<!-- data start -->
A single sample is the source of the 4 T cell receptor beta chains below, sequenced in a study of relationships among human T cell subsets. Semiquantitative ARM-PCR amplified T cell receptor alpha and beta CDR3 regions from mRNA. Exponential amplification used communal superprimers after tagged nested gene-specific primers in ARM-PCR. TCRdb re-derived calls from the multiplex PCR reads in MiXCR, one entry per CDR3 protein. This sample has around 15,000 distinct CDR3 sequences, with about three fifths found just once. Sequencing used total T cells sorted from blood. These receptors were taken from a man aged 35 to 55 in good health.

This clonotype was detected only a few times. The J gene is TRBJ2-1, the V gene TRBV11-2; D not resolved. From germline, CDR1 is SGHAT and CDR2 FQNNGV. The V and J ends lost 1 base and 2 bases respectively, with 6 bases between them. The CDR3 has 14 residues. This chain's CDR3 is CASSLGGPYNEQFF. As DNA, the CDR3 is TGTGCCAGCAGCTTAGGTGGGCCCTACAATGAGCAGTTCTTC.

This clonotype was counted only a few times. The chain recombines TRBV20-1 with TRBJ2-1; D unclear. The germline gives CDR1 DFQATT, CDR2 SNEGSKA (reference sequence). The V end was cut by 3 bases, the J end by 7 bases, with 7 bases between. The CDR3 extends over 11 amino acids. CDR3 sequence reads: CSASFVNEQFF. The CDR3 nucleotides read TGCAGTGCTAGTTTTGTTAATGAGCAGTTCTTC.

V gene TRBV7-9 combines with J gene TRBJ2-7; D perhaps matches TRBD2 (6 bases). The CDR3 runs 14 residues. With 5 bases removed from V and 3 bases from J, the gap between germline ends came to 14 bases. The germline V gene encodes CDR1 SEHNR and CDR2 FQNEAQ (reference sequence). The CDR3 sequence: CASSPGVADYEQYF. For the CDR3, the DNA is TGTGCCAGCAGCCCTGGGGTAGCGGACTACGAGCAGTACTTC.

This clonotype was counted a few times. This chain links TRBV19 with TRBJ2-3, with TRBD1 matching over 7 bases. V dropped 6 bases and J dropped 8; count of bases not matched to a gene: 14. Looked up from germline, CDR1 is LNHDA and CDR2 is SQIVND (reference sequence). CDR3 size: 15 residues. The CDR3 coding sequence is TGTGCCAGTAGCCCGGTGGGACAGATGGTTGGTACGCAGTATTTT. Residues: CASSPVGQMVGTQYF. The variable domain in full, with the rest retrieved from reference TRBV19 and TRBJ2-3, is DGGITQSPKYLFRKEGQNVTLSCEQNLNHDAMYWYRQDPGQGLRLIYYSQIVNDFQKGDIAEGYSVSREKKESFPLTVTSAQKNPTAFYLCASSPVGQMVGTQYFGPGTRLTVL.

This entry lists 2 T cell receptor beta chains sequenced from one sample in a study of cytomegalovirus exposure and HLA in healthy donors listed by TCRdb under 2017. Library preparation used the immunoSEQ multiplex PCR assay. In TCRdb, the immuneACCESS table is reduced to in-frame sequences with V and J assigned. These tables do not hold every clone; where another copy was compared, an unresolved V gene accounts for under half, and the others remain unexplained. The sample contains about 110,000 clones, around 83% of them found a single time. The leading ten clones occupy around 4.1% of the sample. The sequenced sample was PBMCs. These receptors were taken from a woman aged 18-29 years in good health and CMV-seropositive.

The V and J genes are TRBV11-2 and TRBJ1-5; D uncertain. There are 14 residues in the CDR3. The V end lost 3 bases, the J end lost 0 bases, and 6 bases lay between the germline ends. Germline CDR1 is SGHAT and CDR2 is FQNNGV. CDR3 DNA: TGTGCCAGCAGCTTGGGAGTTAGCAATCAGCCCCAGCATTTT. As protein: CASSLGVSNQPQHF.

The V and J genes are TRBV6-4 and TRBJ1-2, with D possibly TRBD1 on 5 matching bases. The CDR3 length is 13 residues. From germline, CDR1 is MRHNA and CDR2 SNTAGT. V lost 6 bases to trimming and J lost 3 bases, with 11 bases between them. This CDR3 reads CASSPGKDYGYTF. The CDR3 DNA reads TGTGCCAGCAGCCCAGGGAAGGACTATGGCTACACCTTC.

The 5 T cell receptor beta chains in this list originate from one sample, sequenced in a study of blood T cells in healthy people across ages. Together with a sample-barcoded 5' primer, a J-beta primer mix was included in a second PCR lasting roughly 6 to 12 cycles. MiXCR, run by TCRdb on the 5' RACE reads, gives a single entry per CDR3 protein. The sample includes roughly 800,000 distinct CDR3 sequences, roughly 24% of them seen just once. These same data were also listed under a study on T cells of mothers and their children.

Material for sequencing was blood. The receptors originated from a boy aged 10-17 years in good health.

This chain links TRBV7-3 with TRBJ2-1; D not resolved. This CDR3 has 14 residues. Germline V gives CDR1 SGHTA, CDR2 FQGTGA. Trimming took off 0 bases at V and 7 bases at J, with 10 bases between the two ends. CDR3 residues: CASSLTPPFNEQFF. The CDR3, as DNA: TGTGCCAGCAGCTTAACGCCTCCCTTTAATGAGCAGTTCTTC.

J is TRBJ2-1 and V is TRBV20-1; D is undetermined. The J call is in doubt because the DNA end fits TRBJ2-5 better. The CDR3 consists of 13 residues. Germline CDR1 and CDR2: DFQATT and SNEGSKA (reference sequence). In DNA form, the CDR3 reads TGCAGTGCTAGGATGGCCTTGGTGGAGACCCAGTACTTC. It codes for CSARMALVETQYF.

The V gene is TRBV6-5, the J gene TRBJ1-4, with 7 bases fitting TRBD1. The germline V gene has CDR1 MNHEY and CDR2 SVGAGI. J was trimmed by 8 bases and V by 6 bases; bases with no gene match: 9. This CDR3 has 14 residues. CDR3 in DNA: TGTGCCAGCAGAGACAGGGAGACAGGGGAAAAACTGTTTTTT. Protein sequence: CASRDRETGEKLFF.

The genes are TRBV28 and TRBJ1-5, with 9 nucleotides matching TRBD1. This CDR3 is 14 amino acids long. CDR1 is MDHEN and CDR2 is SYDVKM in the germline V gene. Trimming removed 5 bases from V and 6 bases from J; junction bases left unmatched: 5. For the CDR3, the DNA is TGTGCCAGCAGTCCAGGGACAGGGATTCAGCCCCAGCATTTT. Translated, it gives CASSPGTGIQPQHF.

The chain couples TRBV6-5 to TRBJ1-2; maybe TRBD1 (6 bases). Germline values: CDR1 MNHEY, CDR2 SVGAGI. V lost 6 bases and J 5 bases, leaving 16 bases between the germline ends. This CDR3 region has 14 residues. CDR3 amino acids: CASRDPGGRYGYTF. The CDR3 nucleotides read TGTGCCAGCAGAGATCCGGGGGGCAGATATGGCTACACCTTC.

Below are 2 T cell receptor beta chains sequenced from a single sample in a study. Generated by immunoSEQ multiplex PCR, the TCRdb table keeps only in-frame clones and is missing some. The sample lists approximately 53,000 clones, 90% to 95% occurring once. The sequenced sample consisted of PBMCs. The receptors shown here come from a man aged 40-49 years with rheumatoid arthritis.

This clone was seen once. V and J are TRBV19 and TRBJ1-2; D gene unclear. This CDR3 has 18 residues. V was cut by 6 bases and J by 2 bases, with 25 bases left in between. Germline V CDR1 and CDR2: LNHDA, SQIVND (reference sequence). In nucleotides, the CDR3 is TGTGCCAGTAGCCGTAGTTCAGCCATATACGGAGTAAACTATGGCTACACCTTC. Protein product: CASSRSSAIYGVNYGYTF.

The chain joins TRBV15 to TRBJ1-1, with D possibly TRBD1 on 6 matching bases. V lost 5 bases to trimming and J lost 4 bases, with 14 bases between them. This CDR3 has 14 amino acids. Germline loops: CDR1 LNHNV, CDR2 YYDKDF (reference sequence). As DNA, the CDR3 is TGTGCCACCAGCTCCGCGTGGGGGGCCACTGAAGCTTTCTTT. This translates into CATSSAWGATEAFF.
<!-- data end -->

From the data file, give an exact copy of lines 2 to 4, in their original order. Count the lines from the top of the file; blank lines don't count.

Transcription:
This clonotype was detected only a few times. The J gene is TRBJ2-1, the V gene TRBV11-2; D not resolved. From germline, CDR1 is SGHAT and CDR2 FQNNGV. The V and J ends lost 1 base and 2 bases respectively, with 6 bases between them. The CDR3 has 14 residues. This chain's CDR3 is CASSLGGPYNEQFF. As DNA, the CDR3 is TGTGCCAGCAGCTTAGGTGGGCCCTACAATGAGCAGTTCTTC.

This clonotype was counted only a few times. The chain recombines TRBV20-1 with TRBJ2-1; D unclear. The germline gives CDR1 DFQATT, CDR2 SNEGSKA (reference sequence). The V end was cut by 3 bases, the J end by 7 bases, with 7 bases between. The CDR3 extends over 11 amino acids. CDR3 sequence reads: CSASFVNEQFF. The CDR3 nucleotides read TGCAGTGCTAGTTTTGTTAATGAGCAGTTCTTC.

V gene TRBV7-9 combines with J gene TRBJ2-7; D perhaps matches TRBD2 (6 bases). The CDR3 runs 14 residues. With 5 bases removed from V and 3 bases from J, the gap between germline ends came to 14 bases. The germline V gene encodes CDR1 SEHNR and CDR2 FQNEAQ (reference sequence). The CDR3 sequence: CASSPGVADYEQYF. For the CDR3, the DNA is TGTGCCAGCAGCCCTGGGGTAGCGGACTACGAGCAGTACTTC.